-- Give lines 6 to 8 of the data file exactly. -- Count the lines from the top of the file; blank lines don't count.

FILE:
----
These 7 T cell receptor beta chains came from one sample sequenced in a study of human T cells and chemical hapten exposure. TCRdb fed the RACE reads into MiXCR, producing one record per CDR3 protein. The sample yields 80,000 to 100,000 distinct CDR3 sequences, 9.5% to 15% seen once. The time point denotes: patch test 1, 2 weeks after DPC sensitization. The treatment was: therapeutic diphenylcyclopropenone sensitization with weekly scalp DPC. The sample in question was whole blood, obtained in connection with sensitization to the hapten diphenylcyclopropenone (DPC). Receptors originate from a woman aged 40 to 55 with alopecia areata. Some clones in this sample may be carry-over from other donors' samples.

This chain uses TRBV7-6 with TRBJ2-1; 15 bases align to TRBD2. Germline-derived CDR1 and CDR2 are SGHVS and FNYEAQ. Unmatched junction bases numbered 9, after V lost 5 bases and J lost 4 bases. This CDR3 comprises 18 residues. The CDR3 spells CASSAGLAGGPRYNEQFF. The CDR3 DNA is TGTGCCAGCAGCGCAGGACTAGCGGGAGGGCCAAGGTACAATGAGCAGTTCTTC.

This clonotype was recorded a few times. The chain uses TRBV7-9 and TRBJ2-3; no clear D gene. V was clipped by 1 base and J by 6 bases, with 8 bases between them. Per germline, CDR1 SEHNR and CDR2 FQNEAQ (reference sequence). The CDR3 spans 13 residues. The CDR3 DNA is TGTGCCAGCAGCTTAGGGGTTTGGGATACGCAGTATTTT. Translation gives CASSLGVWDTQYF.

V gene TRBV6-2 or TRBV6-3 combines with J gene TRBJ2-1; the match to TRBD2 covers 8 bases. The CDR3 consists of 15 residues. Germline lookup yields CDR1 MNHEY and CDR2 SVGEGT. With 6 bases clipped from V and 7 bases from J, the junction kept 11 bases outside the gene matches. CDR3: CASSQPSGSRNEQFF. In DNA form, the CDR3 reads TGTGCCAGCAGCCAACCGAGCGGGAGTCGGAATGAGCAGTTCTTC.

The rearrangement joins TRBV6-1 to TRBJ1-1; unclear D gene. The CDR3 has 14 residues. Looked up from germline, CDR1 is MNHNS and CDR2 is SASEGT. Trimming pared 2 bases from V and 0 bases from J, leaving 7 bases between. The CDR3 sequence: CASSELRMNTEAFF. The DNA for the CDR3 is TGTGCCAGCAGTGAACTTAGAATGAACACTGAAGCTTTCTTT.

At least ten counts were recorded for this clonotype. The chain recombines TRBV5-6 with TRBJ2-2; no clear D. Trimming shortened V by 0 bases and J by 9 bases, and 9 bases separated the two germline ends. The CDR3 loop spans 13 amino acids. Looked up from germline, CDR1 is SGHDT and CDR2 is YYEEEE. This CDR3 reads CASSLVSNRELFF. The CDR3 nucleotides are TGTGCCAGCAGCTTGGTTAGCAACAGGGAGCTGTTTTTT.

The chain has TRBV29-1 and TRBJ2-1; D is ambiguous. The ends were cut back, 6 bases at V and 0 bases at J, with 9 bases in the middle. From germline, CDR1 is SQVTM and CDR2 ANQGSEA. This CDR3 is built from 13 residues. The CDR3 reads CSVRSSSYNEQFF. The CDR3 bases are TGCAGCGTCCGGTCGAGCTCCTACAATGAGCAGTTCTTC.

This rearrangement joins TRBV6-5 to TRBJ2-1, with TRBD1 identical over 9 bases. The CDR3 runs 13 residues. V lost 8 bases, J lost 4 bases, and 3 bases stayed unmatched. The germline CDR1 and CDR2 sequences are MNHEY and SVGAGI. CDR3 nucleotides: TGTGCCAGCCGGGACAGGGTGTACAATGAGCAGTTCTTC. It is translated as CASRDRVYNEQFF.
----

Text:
At least ten counts were recorded for this clonotype. The chain recombines TRBV5-6 with TRBJ2-2; no clear D. Trimming shortened V by 0 bases and J by 9 bases, and 9 bases separated the two germline ends. The CDR3 loop spans 13 amino acids. Looked up from germline, CDR1 is SGHDT and CDR2 is YYEEEE. This CDR3 reads CASSLVSNRELFF. The CDR3 nucleotides are TGTGCCAGCAGCTTGGTTAGCAACAGGGAGCTGTTTTTT.

The chain has TRBV29-1 and TRBJ2-1; D is ambiguous. The ends were cut back, 6 bases at V and 0 bases at J, with 9 bases in the middle. From germline, CDR1 is SQVTM and CDR2 ANQGSEA. This CDR3 is built from 13 residues. The CDR3 reads CSVRSSSYNEQFF. The CDR3 bases are TGCAGCGTCCGGTCGAGCTCCTACAATGAGCAGTTCTTC.

This rearrangement joins TRBV6-5 to TRBJ2-1, with TRBD1 identical over 9 bases. The CDR3 runs 13 residues. V lost 8 bases, J lost 4 bases, and 3 bases stayed unmatched. The germline CDR1 and CDR2 sequences are MNHEY and SVGAGI. CDR3 nucleotides: TGTGCCAGCCGGGACAGGGTGTACAATGAGCAGTTCTTC. It is translated as CASRDRVYNEQFF.